What followed was a start that, statistically, wasn’t the most impressive of the five Montgomery’s made since re-joining the Cubs’ rotation earlier this year. But it was an important start in that the 28-year-old left-hander didn’t have his best stuff, yet didn’t give in to a good Dodgers lineup. And holding that bunch to one run over six innings was exactly what the Cubs needed in what turned out to be a 2-1 extra-inning win. 

“Especially when you don’t have have your best stuff, you always gotta — that’s when you really learn how to pitch,” Montgomery said. 

It’s also the kind of start that could be a major point in Montgomery’s favor when Maddon is presented with a decision to make on his starting rotation whenever Yu Darvish comes off the disabled list. Knowing that Montgomery can grind his way through six innings when his team needs it the most without his best stuff only can add to the confidence the Cubs have in him. 

Montgomery didn’t have his best stuff on Tuesday, issuing more walks (four) than he had in his previous four starts (three). He threw 48 pitches between the second and third innings, and only 25 of those pitches were strikes. Of the nine times the Dodgers reached base against Montgomery, six were the result of fastballs either leading to a walk or a hit. 

Even though the Dodgers were able to bother Montgomery a bit on his fastball, Maddon said that’s the pitch of his that’s impressed him the most over the last few weeks. 

“He never got rushed,” Maddon said. “In the past he would seem to get rushed when things weren’t going well, when he spot-started. Overall, fastball command is better — even though he was off a little bit tonight, the fastball command still exceeds what I’ve seen in the past couple of years on a more consistent basis. The changeup, really, good pitch. He got out of some jams but I think the fact that he knows where his fastball is going now is the difference-maker for him.”

Darvish will throw a simulated game on Wednesday after throwing two bullpen sessions last week. Maddon still doesn’t have a timetable for the $126 million right-hander’s return, and said he’s not entertaining what to do with his rotation until Darvish comes off the disabled list. But Maddon did mention Montgomery’s relative lack of an innings load — the most he’s thrown in a season in 130 2/3, which he did in 2017 — as a reason to perhaps not rush him into a permanent starting role the rest of the season. Going to a six-man rotation is a possibility, too, Maddon said.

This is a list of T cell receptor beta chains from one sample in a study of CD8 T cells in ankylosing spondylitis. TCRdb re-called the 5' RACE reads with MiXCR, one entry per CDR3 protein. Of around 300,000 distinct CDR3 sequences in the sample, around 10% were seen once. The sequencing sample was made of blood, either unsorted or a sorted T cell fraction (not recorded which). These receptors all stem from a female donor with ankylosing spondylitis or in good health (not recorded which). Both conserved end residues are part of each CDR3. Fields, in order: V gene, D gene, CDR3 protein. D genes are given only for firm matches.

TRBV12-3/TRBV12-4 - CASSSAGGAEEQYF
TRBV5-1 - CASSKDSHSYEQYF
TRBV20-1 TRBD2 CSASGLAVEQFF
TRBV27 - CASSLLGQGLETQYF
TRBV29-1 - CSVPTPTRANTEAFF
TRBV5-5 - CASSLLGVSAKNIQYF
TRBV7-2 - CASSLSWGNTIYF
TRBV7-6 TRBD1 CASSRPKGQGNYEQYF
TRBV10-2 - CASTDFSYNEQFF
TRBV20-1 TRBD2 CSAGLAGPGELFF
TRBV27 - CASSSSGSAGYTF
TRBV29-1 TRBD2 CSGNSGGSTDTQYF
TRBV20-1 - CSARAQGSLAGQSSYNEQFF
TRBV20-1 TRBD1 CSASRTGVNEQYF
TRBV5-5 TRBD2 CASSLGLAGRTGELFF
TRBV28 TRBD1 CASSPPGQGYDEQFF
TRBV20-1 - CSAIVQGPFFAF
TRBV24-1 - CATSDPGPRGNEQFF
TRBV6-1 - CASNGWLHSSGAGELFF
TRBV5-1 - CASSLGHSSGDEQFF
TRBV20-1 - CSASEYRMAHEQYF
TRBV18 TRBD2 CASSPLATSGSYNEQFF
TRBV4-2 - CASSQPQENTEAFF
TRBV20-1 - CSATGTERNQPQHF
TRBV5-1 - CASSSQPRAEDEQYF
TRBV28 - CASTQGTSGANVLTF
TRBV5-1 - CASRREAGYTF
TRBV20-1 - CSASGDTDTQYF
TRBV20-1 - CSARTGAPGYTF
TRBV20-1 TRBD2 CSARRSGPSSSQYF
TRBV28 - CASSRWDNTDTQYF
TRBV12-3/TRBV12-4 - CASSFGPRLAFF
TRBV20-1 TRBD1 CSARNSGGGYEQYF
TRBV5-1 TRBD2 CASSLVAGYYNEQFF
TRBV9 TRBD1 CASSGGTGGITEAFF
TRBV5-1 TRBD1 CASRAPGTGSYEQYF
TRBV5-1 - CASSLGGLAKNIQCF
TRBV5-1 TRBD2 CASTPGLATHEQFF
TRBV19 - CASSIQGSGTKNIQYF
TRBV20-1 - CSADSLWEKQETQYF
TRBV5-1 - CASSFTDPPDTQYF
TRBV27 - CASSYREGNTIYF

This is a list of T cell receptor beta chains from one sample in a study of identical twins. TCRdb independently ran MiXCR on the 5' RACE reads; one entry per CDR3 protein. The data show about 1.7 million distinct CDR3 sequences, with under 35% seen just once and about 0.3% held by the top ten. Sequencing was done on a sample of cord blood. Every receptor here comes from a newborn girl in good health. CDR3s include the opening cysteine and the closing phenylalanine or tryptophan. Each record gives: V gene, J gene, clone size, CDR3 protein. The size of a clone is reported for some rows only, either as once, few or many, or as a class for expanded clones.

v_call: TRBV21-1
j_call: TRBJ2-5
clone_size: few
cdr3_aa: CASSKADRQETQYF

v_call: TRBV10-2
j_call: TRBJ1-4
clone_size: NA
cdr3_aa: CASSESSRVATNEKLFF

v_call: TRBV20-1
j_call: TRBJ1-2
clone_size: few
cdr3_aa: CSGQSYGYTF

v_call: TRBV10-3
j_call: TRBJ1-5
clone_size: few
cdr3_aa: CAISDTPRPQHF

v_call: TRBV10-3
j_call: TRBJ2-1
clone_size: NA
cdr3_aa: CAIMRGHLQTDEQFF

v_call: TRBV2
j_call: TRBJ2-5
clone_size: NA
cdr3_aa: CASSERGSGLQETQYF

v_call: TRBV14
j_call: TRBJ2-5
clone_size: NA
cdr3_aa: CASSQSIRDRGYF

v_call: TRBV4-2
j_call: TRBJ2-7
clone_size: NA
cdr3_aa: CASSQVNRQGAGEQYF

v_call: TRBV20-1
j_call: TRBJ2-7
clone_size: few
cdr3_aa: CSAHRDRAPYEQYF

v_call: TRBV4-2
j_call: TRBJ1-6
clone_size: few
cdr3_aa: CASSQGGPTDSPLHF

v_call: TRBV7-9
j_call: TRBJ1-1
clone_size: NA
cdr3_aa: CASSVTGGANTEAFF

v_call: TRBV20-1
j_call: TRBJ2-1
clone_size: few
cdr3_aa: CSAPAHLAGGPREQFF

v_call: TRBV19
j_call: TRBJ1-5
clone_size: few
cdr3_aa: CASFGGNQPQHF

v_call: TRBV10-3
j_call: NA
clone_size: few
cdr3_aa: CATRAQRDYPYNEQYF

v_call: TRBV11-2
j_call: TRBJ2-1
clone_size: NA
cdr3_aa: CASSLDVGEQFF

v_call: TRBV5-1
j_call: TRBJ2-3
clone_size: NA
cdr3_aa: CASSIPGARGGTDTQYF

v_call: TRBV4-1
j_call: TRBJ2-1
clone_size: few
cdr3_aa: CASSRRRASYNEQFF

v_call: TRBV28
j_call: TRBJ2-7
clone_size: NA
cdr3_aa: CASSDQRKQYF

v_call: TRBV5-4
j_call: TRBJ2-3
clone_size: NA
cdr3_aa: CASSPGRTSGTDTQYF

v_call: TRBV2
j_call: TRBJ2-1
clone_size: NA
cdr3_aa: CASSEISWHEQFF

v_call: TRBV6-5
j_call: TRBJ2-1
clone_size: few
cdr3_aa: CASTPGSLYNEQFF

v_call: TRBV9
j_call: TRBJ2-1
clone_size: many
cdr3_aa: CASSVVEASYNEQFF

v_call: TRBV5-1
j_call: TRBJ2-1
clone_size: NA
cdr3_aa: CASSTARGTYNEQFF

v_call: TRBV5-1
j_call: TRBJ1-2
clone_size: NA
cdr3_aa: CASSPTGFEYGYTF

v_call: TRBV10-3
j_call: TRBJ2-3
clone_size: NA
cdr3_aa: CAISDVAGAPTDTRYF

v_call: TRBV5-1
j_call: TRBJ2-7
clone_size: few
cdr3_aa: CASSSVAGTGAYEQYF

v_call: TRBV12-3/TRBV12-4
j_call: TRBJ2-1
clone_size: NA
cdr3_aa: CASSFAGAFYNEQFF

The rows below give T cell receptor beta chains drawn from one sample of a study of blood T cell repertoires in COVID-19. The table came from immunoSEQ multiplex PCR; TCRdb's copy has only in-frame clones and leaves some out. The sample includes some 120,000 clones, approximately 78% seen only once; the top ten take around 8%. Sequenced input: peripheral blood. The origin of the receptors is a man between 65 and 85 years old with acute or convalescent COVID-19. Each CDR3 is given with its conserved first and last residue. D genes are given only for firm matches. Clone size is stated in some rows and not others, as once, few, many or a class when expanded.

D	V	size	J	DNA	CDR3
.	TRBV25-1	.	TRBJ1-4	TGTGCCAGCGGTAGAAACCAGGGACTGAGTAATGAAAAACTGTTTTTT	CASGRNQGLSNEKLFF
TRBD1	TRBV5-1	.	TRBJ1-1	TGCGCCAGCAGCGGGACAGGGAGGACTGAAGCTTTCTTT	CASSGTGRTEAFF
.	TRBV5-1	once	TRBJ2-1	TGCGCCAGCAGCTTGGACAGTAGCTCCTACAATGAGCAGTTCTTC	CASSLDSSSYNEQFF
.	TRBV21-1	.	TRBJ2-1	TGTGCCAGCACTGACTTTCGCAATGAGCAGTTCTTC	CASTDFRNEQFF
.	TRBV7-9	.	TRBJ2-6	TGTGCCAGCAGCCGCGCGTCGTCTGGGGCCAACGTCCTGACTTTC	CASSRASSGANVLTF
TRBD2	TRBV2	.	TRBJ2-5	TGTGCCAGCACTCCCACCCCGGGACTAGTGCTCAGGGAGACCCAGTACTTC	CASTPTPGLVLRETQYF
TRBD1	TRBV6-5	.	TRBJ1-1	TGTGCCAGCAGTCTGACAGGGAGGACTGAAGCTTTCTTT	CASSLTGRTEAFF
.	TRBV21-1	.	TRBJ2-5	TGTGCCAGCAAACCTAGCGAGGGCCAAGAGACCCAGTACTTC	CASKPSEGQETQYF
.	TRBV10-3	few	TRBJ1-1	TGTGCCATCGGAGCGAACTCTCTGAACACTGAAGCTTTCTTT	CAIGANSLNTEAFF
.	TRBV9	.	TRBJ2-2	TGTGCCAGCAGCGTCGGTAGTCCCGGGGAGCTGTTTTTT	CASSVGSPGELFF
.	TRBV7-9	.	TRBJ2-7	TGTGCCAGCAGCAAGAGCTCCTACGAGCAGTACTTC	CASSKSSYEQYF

But the over-arching point is this: Montgomery will remain in the Cubs’ rotation as long as he keeps earning it. That can be the product of strong outings in which he has good stuff, or games like Tuesday in which he shows the Cubs the kind of resiliency most starters need to get through a full season. 

“I pitch well, good things happen,” Montgomery said. “I’ve always thought that. Opportunities, you just gotta make the most of them.”

Summer of Sammy: Sosa's 28th + 29th homers in 1998

Summer of Sammy: Sosa's 28th + 29th homers in 1998

It's the 20th anniversary of the Summer of Sammy, when Sosa and Mark McGwire went toe-to-toe in one of the most exciting seasons in American sports history chasing after Roger Maris' home run record. All year, we're going to go homer-by-homer on Sosa's 66 longballs, with highlights and info about each. Enjoy.

For the second time in 1998, Sosa went back-to-back games with multiple home runs. After going yard twice on June 19 of that season, Slammin' Sammy again sent two balls into the bleachers on June 20.

He singlehandedly beat the Phillies that night, driving in 5 runs in a 9-4 Cubs victory.

But that wasn't the most impressive feat of the day from Sosa. His second homer was actually measured at a whopping 500 feet! It was the longest of the season, but not the longest of his career. On June 24, 2003, Sosa hit a homer at Wrigley measured at 511 feet.

The back-to-back big games raised Sosa's season OPS to 1.083 with a ridiculous .685 slugging percentage. He began June 1998 with a .608 slugging percentage.

Fun fact: Kerry Wood struck out 11 batters in 7.1 innings on June 20, 1998 to pick up his 7th big-league victory. As Wood marched to the National League Rookie of the Year that season, he finished with a 13-6 record and 233 strikeouts in only 166.2 innings for a career-high 12.6 K/9 rate.